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Question DetailsAsked on 3/23/2018

Cut out damaged deck board without damaging one on either side

Not a ledger board. A deck board in the middle of the deck has dry rot. I want to cut out a section and replace without damaging neighboring deck boards. What kind of saw would do that?

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3 Answers

0
Votes

What about using one of those Multi-tools with the oscilating blade, can cut a straight line using a ledger, can cut right up to the boards on either side?

Answered 7 months ago by TomWalker

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Votes

Good point by TomWalker - I had never tried cutting 5/4 or 2x material with an oscillating tool - normally only use it for undercutting 1/2 or 3/4" thick door frames and stop trips to provide flooring clearance and the occasional piece of flooring and such, so I went out in the garage and tried it on a scrap of 5/4 hardwood and a piece of 2x6 hem fir decking.


Hardwood was basically a complete no-go, and the 2x not so successful either, at least not with mine, which is an industrial Black & Decker one. Just too thick to get a decently square cutoff, and VERY slow, though for presumably only a couple of cuts for one rotted deck board the time would not be a big issue - certainly worth a try if the OP happens to have one in his toolbox.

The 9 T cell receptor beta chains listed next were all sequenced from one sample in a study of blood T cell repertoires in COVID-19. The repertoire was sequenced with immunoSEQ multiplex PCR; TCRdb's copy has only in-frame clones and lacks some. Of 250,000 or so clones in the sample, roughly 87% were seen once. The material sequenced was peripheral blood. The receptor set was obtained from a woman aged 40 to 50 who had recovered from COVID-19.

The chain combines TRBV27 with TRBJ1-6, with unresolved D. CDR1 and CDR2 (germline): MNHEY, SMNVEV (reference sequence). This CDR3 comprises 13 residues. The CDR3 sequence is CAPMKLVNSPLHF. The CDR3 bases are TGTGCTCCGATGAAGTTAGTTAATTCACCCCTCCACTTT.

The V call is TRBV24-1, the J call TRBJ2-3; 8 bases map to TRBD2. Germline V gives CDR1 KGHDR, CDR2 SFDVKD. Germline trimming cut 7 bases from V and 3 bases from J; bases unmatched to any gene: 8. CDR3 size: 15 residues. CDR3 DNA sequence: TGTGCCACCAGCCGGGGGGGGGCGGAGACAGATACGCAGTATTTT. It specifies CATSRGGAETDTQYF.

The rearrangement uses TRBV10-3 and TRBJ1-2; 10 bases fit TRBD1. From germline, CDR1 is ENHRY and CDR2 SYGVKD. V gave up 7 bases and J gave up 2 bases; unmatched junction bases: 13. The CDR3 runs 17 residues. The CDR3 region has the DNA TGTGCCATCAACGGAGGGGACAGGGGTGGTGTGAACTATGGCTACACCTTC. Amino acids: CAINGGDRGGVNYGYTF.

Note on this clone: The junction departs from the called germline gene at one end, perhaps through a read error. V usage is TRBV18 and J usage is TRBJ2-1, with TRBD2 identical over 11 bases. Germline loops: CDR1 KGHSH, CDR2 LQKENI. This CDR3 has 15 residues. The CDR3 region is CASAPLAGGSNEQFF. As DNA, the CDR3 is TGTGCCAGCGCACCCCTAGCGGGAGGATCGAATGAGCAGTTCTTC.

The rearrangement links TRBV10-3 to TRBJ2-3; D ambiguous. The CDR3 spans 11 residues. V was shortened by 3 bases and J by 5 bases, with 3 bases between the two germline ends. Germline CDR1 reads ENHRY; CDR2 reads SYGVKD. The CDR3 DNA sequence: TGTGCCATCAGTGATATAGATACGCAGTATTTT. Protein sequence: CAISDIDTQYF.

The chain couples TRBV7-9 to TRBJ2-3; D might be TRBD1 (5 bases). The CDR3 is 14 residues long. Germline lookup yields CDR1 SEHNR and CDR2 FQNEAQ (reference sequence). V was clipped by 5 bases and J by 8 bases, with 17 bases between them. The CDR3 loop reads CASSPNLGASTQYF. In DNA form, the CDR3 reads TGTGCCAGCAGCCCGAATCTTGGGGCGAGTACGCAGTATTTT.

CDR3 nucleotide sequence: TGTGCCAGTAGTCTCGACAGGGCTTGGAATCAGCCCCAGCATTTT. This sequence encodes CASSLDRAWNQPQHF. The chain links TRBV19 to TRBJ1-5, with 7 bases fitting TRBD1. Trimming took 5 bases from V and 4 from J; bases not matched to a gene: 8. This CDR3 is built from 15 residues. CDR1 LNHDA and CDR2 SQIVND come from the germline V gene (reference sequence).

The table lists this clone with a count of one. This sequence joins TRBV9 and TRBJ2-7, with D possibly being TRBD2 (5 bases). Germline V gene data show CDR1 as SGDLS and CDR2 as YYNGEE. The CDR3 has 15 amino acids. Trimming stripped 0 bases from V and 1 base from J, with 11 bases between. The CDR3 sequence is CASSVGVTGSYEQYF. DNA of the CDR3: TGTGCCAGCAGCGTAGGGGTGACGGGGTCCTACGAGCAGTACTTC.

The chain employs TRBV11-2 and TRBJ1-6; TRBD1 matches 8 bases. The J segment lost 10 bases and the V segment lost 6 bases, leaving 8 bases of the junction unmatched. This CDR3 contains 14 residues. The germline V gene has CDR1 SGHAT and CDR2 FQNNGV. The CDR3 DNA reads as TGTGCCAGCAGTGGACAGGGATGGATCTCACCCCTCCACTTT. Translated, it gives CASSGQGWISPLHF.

But a real good idea for the final cutoff of the remaining wedge of uncut wood at the end of cut if the bulk of the cut was done with a circular saw or such.

Answered 7 months ago by LCD

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Votes

Sorry - when I responded back the second time, I failed to notice you were the original poster. One thing came to mind - since any useful cut has to be over a joist (can't leave a free cut end mid-span) of course if using an oscillatory multipurpose tool, you would almost certainly have to get the nails/screws out first, which might inhibit things. Just don't overheat your tool - mine got pretty hot and need a few rests to cut even half way through a piece of 2x6. If the housing is getting too hot to hold onto indefinitely it is absolutely hotter than it should be - those tools are not relly made for that heavy duty of a cutting job if trying to do the entire cut with it.


Normally knocking the board loose from underneath the deck and then cutting to suit to salvage any usable length is by far the easiest.

Answered 7 months ago by LCD




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